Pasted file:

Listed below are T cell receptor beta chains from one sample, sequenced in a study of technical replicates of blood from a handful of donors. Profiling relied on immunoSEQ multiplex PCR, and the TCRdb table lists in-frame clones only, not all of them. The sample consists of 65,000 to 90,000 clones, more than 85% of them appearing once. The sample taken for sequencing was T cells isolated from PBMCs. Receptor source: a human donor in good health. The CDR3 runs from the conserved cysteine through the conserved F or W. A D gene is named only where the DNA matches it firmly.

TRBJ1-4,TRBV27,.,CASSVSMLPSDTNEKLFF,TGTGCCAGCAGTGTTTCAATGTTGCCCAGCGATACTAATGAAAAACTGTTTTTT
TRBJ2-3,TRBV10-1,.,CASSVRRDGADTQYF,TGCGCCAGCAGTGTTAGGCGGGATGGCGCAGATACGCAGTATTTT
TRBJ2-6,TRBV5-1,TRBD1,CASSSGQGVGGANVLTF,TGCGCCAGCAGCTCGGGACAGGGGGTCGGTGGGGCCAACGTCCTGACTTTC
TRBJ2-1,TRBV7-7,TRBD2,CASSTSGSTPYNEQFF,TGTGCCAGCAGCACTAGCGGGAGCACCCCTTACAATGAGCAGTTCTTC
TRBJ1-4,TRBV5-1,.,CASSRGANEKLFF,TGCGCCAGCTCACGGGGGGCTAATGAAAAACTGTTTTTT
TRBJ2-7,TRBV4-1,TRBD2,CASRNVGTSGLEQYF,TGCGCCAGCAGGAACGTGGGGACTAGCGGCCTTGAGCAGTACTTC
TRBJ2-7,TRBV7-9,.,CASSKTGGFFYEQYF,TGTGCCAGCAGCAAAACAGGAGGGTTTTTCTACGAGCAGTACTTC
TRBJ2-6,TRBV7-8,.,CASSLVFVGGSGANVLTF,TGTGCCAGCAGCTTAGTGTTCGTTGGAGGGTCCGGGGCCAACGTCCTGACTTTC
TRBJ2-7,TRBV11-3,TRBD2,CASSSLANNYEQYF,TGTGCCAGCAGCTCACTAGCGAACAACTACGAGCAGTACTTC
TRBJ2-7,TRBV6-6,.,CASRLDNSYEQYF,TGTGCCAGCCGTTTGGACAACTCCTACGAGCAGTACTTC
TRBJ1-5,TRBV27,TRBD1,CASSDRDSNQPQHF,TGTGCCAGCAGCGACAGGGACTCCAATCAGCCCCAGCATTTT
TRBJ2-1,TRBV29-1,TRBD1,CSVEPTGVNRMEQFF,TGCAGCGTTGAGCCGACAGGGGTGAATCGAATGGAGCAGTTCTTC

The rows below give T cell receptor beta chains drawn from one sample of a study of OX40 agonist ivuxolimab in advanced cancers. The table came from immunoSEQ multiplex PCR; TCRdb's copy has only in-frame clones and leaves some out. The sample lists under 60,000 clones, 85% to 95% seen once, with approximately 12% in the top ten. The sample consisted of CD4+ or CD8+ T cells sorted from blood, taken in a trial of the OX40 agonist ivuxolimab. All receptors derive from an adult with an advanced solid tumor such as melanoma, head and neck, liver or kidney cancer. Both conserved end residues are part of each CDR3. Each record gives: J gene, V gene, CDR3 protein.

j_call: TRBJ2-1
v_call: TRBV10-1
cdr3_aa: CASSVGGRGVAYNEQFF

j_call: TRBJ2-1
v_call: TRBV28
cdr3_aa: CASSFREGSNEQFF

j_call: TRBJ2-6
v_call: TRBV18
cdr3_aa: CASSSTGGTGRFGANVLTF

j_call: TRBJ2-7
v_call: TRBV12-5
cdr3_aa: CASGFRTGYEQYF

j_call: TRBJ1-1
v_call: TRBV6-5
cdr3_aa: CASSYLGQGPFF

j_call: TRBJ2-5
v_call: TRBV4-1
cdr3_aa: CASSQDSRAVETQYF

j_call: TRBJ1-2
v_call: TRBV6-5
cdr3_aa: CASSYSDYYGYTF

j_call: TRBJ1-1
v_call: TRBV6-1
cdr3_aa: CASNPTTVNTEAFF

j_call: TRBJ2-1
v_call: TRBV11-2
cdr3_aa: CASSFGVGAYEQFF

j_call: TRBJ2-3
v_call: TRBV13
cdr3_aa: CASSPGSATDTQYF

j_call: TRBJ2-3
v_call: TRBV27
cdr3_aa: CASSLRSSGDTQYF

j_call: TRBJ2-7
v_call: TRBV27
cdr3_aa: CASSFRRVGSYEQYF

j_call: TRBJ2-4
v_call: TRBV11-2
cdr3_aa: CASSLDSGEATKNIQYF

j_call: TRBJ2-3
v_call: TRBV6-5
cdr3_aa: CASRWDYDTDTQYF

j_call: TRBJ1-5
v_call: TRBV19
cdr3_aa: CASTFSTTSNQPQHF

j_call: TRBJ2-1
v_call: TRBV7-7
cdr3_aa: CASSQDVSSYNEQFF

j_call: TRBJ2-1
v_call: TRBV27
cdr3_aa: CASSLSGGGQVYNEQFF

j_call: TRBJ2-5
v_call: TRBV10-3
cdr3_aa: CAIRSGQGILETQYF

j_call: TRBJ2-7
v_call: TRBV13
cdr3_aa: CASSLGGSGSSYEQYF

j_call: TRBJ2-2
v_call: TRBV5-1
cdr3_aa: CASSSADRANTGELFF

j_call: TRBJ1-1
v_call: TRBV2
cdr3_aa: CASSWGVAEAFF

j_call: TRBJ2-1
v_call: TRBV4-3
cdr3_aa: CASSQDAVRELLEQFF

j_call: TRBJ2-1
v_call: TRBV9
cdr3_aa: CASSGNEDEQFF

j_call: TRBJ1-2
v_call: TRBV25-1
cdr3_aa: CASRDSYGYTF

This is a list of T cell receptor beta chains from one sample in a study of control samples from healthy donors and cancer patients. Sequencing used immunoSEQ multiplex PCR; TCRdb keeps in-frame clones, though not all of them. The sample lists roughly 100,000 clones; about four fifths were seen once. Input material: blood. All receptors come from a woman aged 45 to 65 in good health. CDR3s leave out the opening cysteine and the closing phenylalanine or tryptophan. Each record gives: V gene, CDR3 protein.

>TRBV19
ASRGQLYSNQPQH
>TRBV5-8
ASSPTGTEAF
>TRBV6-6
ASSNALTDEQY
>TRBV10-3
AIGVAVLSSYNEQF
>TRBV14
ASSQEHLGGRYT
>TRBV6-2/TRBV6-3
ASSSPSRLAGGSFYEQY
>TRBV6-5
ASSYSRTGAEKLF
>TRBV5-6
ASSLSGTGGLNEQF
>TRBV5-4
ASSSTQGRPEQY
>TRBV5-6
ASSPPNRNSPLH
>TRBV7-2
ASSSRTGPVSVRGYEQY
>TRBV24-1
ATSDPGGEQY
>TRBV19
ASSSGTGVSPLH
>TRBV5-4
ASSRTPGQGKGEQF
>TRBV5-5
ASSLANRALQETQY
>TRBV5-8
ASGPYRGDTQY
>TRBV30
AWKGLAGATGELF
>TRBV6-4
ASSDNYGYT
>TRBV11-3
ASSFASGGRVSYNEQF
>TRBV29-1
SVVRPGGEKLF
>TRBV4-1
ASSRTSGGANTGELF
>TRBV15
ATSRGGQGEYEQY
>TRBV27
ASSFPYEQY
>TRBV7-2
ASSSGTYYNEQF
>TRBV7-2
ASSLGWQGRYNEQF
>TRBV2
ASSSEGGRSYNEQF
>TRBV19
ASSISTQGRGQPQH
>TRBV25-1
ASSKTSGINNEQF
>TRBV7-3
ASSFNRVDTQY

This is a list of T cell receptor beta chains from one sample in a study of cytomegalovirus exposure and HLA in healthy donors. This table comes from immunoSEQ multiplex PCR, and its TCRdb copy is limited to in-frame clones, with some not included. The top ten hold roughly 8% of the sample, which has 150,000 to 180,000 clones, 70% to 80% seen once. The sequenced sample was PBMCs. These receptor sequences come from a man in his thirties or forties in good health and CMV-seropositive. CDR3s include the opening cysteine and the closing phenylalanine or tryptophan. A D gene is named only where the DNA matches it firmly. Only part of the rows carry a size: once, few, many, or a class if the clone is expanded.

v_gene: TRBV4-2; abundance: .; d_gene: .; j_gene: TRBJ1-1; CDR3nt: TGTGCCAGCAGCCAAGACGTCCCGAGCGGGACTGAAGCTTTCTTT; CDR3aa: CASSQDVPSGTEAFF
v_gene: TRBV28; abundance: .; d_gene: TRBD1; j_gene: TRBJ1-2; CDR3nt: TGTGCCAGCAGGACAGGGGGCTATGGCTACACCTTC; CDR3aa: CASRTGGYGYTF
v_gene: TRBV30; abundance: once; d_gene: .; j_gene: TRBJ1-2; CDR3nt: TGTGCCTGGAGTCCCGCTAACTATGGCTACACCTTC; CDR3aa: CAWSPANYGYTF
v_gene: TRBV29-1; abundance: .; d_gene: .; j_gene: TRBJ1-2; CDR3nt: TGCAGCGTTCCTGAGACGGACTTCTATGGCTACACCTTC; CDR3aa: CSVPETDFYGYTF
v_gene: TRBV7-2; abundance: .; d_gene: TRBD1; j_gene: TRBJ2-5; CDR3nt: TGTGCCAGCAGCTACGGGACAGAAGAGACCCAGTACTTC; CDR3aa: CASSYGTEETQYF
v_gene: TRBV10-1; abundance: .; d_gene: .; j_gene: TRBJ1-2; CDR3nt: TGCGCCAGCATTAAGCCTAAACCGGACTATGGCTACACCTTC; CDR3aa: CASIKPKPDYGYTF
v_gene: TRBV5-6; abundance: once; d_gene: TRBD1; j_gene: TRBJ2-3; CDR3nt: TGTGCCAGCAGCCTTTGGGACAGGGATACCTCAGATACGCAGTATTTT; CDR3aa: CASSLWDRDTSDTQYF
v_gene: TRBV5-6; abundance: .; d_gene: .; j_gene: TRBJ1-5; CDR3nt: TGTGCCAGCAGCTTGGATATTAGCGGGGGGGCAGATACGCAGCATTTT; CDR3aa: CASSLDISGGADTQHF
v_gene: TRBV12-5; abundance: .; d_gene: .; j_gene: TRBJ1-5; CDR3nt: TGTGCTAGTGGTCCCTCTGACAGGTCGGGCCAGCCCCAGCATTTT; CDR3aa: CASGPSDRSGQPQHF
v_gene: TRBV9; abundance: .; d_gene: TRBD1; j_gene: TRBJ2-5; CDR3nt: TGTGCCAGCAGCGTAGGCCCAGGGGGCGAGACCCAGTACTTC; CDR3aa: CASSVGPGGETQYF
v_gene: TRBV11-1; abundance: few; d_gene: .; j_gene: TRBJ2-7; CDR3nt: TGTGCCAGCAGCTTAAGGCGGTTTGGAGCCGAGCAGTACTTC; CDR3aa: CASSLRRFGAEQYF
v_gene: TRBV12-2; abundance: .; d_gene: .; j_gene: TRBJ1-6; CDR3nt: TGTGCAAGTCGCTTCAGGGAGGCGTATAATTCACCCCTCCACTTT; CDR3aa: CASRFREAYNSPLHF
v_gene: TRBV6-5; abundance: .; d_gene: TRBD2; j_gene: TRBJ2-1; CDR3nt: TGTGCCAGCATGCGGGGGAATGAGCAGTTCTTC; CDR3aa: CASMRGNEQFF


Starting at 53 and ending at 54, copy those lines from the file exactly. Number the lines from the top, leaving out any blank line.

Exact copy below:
cdr3_aa: CASSLDSGEATKNIQYF

j_call: TRBJ2-3